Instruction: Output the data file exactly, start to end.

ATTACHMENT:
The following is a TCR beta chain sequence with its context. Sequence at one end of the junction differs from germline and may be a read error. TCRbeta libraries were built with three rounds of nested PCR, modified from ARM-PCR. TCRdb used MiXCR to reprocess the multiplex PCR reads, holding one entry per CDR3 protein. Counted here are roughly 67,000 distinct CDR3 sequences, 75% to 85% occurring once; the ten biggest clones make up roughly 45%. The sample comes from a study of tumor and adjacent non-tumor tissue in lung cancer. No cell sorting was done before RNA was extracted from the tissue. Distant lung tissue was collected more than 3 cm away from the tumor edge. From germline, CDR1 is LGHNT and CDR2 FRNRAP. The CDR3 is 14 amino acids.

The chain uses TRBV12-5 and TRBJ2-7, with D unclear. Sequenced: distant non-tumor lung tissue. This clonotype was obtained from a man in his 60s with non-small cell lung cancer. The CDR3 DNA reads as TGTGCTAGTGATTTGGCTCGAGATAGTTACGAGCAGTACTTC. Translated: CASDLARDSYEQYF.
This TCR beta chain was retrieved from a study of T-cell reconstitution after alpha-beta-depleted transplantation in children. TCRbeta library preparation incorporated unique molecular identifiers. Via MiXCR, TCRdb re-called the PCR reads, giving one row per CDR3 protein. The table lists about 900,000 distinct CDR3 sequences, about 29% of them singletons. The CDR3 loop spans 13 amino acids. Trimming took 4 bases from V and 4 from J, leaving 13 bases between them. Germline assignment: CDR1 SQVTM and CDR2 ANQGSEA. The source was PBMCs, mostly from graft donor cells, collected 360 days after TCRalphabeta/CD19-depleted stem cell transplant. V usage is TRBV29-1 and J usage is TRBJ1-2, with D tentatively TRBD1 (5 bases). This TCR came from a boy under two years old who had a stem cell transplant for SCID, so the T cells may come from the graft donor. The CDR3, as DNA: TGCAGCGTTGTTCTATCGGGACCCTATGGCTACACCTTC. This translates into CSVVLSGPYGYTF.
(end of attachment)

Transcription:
The following is a TCR beta chain sequence with its context. Sequence at one end of the junction differs from germline and may be a read error. TCRbeta libraries were built with three rounds of nested PCR, modified from ARM-PCR. TCRdb used MiXCR to reprocess the multiplex PCR reads, holding one entry per CDR3 protein. Counted here are roughly 67,000 distinct CDR3 sequences, 75% to 85% occurring once; the ten biggest clones make up roughly 45%. The sample comes from a study of tumor and adjacent non-tumor tissue in lung cancer. No cell sorting was done before RNA was extracted from the tissue. Distant lung tissue was collected more than 3 cm away from the tumor edge. From germline, CDR1 is LGHNT and CDR2 FRNRAP. The CDR3 is 14 amino acids.

The chain uses TRBV12-5 and TRBJ2-7, with D unclear. Sequenced: distant non-tumor lung tissue. This clonotype was obtained from a man in his 60s with non-small cell lung cancer. The CDR3 DNA reads as TGTGCTAGTGATTTGGCTCGAGATAGTTACGAGCAGTACTTC. Translated: CASDLARDSYEQYF.
This TCR beta chain was retrieved from a study of T-cell reconstitution after alpha-beta-depleted transplantation in children. TCRbeta library preparation incorporated unique molecular identifiers. Via MiXCR, TCRdb re-called the PCR reads, giving one row per CDR3 protein. The table lists about 900,000 distinct CDR3 sequences, about 29% of them singletons. The CDR3 loop spans 13 amino acids. Trimming took 4 bases from V and 4 from J, leaving 13 bases between them. Germline assignment: CDR1 SQVTM and CDR2 ANQGSEA. The source was PBMCs, mostly from graft donor cells, collected 360 days after TCRalphabeta/CD19-depleted stem cell transplant. V usage is TRBV29-1 and J usage is TRBJ1-2, with D tentatively TRBD1 (5 bases). This TCR came from a boy under two years old who had a stem cell transplant for SCID, so the T cells may come from the graft donor. The CDR3, as DNA: TGCAGCGTTGTTCTATCGGGACCCTATGGCTACACCTTC. This translates into CSVVLSGPYGYTF.